And now that they have experienced repudiation at the ballot box, the establishment’s ability to turn howls of outrage into a full-on filibuster of democratically-made decisions is stronger than many of us planned for. We have Nigel Farage, Boris Johnson and the like jabbering away like idiots, totally unmoored from reality, tarnishing the dream of Brexit with every garbled statement. Meanwhile, they – the pro-EU establishment – still control the bulk of the machinery of state, dominate Parliament, the worlds of art, science and commerce. And they would rather see Britain fail so that they can scream an hysterical “I told you so!” at the 52% than muck in and help to amplify the voices of sane Brexiteers (they happy few) who understand what they are talking about.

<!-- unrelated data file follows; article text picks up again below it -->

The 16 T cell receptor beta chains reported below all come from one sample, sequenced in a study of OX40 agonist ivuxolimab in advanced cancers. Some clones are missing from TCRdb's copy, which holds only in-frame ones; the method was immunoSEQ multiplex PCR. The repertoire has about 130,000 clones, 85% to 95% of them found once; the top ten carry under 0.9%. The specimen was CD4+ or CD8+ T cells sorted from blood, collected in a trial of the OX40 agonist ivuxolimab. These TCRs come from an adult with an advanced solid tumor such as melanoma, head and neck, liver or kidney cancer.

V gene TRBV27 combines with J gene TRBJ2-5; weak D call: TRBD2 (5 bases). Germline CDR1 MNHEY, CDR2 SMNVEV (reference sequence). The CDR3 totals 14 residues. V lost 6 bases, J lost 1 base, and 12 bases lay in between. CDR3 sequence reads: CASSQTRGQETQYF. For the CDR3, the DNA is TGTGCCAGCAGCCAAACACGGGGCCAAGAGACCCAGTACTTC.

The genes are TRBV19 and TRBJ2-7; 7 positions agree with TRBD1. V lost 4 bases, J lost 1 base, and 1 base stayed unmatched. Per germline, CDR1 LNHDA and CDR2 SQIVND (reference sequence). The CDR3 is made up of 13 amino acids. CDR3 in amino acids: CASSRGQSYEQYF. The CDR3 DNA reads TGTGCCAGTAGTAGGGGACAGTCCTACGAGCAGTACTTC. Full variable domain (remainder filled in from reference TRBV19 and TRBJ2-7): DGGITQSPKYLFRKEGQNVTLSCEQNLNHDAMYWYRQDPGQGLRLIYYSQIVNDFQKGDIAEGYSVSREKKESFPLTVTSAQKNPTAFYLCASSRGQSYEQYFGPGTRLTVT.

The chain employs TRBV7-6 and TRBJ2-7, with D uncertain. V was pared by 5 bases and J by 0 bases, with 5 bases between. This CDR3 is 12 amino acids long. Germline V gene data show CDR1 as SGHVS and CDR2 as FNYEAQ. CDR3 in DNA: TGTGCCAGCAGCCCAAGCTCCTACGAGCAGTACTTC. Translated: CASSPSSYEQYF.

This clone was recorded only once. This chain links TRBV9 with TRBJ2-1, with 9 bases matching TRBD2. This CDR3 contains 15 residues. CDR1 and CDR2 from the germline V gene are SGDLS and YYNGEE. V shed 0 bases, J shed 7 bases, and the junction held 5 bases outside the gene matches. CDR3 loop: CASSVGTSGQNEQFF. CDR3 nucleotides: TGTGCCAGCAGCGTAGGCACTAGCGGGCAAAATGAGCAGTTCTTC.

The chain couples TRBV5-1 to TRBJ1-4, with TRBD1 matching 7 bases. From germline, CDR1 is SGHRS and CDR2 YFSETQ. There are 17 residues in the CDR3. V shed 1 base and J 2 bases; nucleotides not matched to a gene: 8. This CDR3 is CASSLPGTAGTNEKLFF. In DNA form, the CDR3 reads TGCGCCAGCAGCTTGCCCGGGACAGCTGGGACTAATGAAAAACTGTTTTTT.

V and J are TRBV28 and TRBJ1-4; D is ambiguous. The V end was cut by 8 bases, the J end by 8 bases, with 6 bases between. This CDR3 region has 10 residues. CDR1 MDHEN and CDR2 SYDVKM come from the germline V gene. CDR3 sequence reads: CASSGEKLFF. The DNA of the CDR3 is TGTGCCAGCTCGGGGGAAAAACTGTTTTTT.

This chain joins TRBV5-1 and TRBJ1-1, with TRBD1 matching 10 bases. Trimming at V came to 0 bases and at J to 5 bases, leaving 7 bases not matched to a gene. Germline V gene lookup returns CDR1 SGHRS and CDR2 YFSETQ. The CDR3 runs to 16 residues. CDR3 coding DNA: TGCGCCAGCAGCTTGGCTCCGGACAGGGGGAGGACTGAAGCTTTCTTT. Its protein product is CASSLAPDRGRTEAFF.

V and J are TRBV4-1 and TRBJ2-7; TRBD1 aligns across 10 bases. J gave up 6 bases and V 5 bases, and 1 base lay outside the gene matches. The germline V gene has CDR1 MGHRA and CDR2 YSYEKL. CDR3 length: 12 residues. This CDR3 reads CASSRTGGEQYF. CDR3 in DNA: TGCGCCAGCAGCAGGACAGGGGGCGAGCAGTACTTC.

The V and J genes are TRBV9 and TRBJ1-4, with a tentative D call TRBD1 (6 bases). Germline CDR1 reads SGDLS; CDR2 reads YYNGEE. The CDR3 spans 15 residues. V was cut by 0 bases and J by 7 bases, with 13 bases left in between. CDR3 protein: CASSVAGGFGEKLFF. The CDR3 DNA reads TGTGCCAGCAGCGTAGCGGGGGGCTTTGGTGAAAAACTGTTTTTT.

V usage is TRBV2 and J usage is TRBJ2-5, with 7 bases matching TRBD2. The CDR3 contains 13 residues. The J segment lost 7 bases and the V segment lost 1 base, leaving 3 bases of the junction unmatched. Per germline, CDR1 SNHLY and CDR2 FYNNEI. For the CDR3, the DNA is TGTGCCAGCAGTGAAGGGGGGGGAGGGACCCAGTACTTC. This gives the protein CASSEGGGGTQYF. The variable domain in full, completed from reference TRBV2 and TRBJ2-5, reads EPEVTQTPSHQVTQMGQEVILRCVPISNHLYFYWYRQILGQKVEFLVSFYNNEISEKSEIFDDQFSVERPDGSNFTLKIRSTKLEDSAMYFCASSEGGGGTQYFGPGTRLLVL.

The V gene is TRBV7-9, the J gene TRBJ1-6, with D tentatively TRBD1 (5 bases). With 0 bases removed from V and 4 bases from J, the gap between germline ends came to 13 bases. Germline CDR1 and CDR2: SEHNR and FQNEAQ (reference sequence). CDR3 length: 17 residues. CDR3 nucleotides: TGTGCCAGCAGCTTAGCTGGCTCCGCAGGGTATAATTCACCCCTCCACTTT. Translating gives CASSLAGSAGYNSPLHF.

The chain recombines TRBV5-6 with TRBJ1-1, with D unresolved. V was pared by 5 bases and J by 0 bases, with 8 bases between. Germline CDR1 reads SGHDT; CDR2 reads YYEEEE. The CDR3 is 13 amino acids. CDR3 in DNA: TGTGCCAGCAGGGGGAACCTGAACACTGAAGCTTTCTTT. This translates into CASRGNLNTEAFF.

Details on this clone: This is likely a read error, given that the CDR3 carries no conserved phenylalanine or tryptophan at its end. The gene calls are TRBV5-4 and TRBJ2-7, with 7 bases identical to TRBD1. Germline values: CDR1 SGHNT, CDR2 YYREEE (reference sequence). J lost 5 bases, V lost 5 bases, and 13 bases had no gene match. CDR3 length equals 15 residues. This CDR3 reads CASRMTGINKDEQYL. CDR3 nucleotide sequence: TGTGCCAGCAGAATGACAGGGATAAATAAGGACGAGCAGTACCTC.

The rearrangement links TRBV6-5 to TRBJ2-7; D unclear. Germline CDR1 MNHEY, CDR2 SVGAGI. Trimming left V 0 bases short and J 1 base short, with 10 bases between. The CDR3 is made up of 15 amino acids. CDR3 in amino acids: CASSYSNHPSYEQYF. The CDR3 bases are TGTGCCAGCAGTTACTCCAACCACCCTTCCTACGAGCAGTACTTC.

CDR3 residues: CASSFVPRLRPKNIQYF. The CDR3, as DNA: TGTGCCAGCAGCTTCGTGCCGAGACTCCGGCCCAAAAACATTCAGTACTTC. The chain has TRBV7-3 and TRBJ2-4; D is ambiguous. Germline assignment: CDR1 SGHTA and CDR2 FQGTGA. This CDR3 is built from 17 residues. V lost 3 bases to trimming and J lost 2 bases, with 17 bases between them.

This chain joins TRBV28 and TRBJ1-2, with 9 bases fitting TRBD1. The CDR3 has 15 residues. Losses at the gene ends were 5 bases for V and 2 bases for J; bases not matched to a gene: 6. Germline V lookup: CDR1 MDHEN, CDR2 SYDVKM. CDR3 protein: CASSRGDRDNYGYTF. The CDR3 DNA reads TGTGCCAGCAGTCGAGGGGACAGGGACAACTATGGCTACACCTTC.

Neither is the concept of the nation state faring much better in America, where Donald Trump’s presidency has caused American leftists to increasingly embrace a position in which no illegal immigrant should face deportation, or even the slightest hindrance as they attempt to subvert the law and settle in the United States without permission. Never mind that a nation which cannot control its own borders can hardly still count itself a nation – to even question the idea of mass amnesty, sanctuary cities and a fully open door is to be racist towards “undocumented” people, for whom our hearts should brim over with sympathy, while hardening against America’s native-born huddled masses.